Tag Archives: Absorbents

A layperson’s 10-point guide to spill control and absorbents

Being prepared for workplace spills by having the right absorbents is less than half the battle. The remainder is in where they’re placed and how they’re used. Our 10-point guide to spill control and absorbents will point you in the right direction.

When it comes to spill control, the secret of success lies in the 80:20 rule, with preparation representing the lion’s share.

The consequences of poor preparation have just been highlighted by pollution of a two-mile stretch of the Worcester and Birmingham Canal, where seven swans have been harmed by spilled diesel from an unknown source. It’s a perfect illustration of what can happen miles away from the spill. The diesel has got into the canal from one of its tributaries, which these days run underground, leaving the Environment Agency scratching its head about how to find the source of the problem.

Of course, you could go one step further, and say the eliminating spills completely would be the better option, with an ounce of prevention being worth a pound of cure. Until that happens, a strategy for cleaning up spills is as important as having the spill kits to clear them up with.

Spill kits and absorbents come in a range of types and sizes, each created to deal with specific kinds of spills. That variety of products should be the start point for developing your spill strategy.

10-point guide to spill control and absorbents

Spill control and absorbents: a 10-point guide

  1. Start by working out what can spill, and where. This might be drips of oil from machinery, the catastrophic failure of a tank or pipework, or loss of chemicals during loading, unloading or decanting, for example.
  1. Consider the quantities. Availability of a 1,000-litre berm would clearly be overkill in the event of body fluid spill. The products in spill kits and absorbents all indicate the volumes of liquid they can absorb for safe disposal later, and will guide buying decisions.
  1. Match absorbents and spill kits to what may be spilled. Absorbents have particular qualities suited to particular kinds of spills to make them as effective as possible in particular situations; others are effective against a number of spills. Some products can differentiate between the liquids they come into contact with. This type of oil absorbent won’t absorb water, making it ideal for limiting oil spills on watercourses.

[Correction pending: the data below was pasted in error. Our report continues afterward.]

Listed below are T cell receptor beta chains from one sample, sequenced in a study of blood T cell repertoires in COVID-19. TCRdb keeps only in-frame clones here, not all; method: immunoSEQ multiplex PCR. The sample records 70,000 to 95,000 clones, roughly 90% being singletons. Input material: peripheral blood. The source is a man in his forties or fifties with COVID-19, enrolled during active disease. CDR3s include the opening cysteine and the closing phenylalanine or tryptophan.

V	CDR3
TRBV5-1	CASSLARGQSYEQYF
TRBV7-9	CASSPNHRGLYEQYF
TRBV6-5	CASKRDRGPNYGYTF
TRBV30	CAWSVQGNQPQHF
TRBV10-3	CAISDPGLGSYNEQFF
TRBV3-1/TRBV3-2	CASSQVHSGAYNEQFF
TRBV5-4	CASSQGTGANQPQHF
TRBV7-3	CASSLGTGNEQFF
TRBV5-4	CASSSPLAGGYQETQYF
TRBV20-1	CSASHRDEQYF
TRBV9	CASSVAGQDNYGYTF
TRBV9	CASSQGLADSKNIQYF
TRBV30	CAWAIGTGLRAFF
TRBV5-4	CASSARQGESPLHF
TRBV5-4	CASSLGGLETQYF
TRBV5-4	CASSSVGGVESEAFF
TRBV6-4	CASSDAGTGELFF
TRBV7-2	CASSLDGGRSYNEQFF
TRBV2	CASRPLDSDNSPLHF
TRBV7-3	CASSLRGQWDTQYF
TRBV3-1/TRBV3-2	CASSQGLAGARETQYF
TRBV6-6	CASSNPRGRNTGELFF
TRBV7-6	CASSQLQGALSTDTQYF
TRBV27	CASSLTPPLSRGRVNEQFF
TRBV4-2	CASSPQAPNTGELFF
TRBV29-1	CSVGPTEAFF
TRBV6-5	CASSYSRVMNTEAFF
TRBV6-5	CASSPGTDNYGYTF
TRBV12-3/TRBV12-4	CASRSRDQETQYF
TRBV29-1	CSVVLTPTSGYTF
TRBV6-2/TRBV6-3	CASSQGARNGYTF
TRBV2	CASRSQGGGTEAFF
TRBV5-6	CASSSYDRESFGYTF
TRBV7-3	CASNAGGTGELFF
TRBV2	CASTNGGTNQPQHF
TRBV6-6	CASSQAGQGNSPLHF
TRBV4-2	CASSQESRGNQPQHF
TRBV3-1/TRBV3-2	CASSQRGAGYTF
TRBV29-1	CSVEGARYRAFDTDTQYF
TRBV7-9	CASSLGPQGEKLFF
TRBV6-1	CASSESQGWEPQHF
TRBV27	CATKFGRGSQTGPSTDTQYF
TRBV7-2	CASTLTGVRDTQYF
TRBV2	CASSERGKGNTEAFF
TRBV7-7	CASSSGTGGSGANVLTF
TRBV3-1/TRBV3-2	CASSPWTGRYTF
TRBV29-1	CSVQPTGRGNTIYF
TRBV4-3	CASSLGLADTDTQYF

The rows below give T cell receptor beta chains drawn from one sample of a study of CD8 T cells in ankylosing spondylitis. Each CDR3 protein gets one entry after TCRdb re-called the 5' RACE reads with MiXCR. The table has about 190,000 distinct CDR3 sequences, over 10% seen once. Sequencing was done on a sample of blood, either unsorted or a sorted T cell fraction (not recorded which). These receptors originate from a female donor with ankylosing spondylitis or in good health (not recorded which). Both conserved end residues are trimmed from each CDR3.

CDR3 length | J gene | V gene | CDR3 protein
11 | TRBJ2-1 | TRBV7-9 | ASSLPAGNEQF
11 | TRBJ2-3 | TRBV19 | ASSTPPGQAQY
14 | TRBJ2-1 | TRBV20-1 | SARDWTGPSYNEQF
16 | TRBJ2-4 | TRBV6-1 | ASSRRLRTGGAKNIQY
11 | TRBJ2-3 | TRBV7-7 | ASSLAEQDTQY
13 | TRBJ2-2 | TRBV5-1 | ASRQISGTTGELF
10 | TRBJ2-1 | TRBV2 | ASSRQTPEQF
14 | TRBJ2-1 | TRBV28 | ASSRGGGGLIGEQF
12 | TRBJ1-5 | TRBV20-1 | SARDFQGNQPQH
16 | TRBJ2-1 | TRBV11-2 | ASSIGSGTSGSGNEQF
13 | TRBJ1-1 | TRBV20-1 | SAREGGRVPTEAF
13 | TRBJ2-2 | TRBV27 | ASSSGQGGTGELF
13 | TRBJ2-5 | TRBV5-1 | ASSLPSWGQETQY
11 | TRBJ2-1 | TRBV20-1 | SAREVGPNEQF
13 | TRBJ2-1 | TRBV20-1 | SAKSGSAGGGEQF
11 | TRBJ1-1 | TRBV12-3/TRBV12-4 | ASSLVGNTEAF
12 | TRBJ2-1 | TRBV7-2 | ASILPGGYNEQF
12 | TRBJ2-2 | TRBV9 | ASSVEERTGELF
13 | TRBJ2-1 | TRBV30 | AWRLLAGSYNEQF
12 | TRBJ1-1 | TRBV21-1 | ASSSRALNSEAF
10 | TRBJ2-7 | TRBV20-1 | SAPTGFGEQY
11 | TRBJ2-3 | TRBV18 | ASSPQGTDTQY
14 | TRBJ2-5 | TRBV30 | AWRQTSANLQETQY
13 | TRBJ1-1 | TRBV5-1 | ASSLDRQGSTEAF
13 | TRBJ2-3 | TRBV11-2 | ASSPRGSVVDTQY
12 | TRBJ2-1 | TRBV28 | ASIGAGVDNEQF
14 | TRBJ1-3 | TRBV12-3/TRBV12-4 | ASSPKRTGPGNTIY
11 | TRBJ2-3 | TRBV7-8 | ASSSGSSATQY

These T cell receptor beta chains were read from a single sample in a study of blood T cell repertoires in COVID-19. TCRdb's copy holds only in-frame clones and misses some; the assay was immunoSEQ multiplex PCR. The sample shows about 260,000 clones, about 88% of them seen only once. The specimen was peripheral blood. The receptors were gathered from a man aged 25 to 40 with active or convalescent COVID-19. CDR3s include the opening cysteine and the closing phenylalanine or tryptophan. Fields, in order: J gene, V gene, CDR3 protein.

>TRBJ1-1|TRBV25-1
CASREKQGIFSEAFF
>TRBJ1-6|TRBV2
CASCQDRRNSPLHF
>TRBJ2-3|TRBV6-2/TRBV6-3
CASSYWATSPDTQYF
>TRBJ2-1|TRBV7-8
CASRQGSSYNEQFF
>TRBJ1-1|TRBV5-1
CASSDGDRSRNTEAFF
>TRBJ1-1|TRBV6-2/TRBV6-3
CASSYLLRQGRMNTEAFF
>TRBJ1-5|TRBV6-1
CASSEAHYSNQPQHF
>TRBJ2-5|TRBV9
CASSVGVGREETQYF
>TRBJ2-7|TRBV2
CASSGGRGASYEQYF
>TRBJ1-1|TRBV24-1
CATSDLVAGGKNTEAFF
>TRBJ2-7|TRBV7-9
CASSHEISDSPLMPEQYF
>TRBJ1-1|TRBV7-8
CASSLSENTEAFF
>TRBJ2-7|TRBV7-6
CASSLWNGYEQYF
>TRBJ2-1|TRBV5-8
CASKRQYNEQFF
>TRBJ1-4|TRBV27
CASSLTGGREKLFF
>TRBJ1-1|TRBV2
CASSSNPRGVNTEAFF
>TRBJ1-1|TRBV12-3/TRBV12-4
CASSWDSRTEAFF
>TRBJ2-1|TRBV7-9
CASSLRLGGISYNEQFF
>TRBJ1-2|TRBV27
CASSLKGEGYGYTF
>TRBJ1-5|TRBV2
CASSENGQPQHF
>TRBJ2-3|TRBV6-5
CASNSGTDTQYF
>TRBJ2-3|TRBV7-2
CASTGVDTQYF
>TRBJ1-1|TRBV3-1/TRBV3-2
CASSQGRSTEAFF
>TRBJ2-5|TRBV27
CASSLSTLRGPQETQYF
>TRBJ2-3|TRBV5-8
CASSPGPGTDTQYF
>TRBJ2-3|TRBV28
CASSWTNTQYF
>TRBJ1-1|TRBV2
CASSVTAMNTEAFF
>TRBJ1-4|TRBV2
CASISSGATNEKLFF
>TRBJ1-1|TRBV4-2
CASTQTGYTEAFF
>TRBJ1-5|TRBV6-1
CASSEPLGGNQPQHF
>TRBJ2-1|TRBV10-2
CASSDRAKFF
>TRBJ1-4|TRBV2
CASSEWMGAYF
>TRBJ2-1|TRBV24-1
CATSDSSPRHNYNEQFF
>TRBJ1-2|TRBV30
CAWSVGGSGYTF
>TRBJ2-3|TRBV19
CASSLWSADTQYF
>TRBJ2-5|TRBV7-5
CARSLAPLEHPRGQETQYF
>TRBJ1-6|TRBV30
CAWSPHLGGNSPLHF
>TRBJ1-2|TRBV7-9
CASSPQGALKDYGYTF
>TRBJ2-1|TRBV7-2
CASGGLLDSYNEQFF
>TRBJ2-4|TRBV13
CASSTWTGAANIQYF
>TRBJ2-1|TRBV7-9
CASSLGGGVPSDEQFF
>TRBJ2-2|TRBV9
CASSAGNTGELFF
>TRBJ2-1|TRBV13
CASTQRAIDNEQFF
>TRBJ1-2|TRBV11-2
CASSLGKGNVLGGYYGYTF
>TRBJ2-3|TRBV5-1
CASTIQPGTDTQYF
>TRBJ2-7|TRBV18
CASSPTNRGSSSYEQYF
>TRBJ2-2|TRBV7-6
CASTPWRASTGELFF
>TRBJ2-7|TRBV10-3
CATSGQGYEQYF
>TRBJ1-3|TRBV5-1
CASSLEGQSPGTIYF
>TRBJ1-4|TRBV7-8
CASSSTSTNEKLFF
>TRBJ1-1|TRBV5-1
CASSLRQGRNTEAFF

1. Choose multi-line defences. If oil is to be decanted regularly, for example, the first thing to consider is the way drums are stored, and keep them on bespoke pallets that have drip-containing sumps, like these. These trap small spills, and prevent them being spread, especially on workers’ footwear, making for a safer workplace. As such they form the first line of everyday defence against minor spills, and remove the need to deploy more substantial measures.
  1. Put absorbents in dedicated storage close to where they’re likely to be most urgently needed. This will save time in the event of a spill.
  1. Plan for collateral damage. Fines for environmental damage can be considerable, with the added burden of reputational damage further hurting your company’s bottom line. For this reason (and that it’s good practice too), having equipment such as drain protectors to hand will keep spilled liquids out of the wider environment.
  1. Train the staff. One of the most effective tools in spill control is prompt action in deploying the right spill control measures. Make sure that, as well as knowing how best to handle liquids to prevent spills in the first place, employees are aware of how they should use the spill kits and absorbents you have provided. You might even consider spill control exercises, allowing employees to work with the materials provided to sharpen awareness and improve readiness. Consider incorporating spill control into induction procedures.
  1. Provide protective clothing. Spill control is about damage limitation. Employees expected to clean up spills must be able to do so without personal risk, so the equipment you provide must have their welfare in mind, as well as providing necessary supporting equipment. The first is illustrated by the provision of latex gloves in body fluid spill kits; the second in the ancillary equipment that forms part of an ADR spill kit for spill control on the move.
  1. Clean up responsibly. Absorbents used on any kind of spill may not be disposed of with general waste. Their disposal is governed by the same rules as for the material they’ve been used to pick up, so they must be disposed of in the same way.
  1. Re-order. Lightning doesn’t strike twice, until it does. If you’ve been forced to use spill control products there’s now a chink in your spill control armour, so whatever you’ve used should be replaced without delay. Spill Control Centre offers same-day dispatch on a substantial part of the product range we hold in stock.